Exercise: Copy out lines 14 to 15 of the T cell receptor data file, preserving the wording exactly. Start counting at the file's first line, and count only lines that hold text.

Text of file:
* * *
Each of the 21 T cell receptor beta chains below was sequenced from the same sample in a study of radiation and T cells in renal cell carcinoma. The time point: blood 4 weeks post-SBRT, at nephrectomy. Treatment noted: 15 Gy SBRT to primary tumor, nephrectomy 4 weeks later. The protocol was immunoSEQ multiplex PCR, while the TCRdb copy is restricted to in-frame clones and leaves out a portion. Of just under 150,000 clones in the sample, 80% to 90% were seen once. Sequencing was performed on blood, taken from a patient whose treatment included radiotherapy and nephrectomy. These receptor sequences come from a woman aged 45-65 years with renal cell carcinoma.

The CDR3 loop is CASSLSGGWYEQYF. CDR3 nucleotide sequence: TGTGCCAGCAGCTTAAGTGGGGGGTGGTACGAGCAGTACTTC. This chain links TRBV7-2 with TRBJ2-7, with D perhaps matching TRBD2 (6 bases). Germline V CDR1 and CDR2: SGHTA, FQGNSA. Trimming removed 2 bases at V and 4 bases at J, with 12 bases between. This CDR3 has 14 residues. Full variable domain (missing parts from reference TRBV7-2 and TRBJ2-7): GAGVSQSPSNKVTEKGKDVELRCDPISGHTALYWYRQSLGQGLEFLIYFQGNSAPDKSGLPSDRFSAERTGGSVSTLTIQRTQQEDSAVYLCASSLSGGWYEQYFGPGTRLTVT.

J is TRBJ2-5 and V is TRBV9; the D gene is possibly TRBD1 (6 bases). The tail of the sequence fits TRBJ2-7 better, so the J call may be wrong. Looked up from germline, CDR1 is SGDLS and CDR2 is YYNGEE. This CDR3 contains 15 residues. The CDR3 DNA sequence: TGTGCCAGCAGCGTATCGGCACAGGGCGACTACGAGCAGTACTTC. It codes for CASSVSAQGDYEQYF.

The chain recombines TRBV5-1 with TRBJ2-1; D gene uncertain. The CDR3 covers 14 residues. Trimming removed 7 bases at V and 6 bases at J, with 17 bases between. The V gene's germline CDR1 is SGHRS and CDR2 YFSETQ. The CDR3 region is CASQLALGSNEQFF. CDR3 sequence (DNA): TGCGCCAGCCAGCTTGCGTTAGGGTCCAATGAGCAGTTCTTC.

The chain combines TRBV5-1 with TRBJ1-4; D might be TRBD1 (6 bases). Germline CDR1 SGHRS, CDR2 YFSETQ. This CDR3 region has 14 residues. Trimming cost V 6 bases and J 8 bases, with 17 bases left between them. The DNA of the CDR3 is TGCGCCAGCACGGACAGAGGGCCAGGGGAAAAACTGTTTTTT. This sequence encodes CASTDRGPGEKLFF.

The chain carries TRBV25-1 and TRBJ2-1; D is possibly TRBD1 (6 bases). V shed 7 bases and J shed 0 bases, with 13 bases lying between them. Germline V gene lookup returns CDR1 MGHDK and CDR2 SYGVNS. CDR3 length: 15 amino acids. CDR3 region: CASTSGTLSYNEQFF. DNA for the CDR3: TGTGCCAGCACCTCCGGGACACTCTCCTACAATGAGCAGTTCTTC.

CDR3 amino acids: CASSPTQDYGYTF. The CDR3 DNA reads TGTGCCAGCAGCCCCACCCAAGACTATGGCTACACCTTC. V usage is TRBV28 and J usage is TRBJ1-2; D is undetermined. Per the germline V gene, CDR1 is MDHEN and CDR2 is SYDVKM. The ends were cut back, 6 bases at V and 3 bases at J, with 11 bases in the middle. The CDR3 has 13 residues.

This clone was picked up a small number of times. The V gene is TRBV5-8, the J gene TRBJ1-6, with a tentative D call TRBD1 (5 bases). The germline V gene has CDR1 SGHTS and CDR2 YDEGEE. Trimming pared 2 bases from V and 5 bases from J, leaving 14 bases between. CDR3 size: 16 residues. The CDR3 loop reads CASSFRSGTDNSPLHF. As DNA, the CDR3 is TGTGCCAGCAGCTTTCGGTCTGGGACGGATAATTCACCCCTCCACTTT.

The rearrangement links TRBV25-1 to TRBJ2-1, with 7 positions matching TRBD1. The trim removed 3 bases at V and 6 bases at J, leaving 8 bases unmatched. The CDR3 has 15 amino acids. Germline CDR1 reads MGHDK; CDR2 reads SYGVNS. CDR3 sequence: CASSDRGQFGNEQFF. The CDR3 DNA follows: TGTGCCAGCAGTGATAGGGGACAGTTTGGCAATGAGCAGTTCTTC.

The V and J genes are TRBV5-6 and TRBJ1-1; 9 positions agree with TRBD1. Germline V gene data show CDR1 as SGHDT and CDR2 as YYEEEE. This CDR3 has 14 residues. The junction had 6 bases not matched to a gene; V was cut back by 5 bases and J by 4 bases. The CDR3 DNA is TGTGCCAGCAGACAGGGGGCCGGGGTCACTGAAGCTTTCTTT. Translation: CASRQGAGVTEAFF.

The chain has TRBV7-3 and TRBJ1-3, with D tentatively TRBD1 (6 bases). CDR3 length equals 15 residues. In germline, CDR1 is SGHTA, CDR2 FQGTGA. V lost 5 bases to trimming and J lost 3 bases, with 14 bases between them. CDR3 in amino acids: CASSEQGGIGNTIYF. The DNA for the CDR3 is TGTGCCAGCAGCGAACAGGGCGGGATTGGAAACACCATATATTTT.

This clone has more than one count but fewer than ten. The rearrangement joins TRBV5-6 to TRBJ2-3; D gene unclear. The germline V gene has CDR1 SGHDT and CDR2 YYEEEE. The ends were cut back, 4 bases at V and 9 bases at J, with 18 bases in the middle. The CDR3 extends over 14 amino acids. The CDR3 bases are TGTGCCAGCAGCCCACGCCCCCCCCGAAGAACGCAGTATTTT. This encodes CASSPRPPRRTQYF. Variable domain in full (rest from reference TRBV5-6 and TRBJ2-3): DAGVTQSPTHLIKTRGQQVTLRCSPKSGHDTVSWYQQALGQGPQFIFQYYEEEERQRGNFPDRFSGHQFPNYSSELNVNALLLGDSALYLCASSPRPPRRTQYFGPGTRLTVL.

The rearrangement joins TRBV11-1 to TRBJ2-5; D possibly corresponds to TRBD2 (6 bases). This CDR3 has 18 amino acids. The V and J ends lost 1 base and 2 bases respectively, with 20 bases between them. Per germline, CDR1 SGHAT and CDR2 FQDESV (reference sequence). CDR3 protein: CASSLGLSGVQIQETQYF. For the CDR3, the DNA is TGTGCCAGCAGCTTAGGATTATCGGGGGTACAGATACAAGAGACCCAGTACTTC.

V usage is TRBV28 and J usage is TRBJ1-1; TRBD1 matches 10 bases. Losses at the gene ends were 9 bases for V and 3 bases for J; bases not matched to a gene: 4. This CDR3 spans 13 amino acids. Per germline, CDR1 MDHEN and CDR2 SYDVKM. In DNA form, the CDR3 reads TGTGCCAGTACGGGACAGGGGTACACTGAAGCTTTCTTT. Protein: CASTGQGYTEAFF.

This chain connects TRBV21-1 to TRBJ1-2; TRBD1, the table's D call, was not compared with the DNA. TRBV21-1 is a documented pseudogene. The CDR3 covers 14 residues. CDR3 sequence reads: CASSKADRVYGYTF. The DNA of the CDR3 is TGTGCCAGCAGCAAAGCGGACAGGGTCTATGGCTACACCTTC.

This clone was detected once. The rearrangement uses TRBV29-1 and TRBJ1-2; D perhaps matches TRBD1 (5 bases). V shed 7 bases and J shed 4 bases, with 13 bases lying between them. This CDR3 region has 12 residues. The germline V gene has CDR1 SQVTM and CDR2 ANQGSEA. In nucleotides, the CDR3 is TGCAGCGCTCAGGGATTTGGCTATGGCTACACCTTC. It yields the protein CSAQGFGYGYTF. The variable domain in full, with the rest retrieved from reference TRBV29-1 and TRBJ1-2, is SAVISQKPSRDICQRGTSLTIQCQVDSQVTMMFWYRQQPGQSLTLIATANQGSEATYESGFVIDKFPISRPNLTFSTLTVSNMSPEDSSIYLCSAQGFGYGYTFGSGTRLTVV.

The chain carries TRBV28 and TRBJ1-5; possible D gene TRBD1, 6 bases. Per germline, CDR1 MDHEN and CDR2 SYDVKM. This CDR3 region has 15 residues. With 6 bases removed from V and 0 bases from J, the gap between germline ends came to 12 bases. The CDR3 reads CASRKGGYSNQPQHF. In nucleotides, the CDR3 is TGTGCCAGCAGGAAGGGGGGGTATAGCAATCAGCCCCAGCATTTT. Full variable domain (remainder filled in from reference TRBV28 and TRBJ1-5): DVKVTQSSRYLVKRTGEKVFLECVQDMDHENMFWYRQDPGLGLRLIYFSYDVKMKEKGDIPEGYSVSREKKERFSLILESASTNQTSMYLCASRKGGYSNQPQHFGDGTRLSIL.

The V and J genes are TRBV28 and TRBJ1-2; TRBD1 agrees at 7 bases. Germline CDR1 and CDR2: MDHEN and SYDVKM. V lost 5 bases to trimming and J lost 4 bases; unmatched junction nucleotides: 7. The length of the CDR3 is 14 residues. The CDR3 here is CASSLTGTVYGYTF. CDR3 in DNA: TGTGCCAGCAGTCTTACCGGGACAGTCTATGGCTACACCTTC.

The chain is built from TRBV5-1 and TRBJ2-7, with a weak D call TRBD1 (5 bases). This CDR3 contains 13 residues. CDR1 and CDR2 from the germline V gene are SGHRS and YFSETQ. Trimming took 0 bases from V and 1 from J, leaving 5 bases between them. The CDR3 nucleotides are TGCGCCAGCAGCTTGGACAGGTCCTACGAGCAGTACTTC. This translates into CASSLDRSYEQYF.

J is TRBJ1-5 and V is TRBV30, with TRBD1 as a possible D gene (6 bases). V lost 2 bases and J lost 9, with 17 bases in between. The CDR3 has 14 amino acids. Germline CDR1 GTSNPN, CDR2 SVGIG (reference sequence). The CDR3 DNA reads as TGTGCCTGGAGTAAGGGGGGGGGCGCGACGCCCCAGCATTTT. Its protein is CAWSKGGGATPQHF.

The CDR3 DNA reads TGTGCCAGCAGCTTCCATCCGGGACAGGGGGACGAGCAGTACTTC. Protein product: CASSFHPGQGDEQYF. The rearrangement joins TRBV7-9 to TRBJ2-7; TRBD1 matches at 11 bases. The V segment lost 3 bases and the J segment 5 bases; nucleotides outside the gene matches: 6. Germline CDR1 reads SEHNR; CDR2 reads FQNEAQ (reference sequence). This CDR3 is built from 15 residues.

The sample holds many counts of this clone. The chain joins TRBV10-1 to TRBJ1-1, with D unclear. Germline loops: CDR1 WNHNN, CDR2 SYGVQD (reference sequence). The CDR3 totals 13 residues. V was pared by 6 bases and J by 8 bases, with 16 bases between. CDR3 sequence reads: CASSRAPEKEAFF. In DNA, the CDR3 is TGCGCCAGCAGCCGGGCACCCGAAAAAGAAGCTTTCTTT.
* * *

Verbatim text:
V usage is TRBV28 and J usage is TRBJ1-1; TRBD1 matches 10 bases. Losses at the gene ends were 9 bases for V and 3 bases for J; bases not matched to a gene: 4. This CDR3 spans 13 amino acids. Per germline, CDR1 MDHEN and CDR2 SYDVKM. In DNA form, the CDR3 reads TGTGCCAGTACGGGACAGGGGTACACTGAAGCTTTCTTT. Protein: CASTGQGYTEAFF.

This chain connects TRBV21-1 to TRBJ1-2; TRBD1, the table's D call, was not compared with the DNA. TRBV21-1 is a documented pseudogene. The CDR3 covers 14 residues. CDR3 sequence reads: CASSKADRVYGYTF. The DNA of the CDR3 is TGTGCCAGCAGCAAAGCGGACAGGGTCTATGGCTACACCTTC.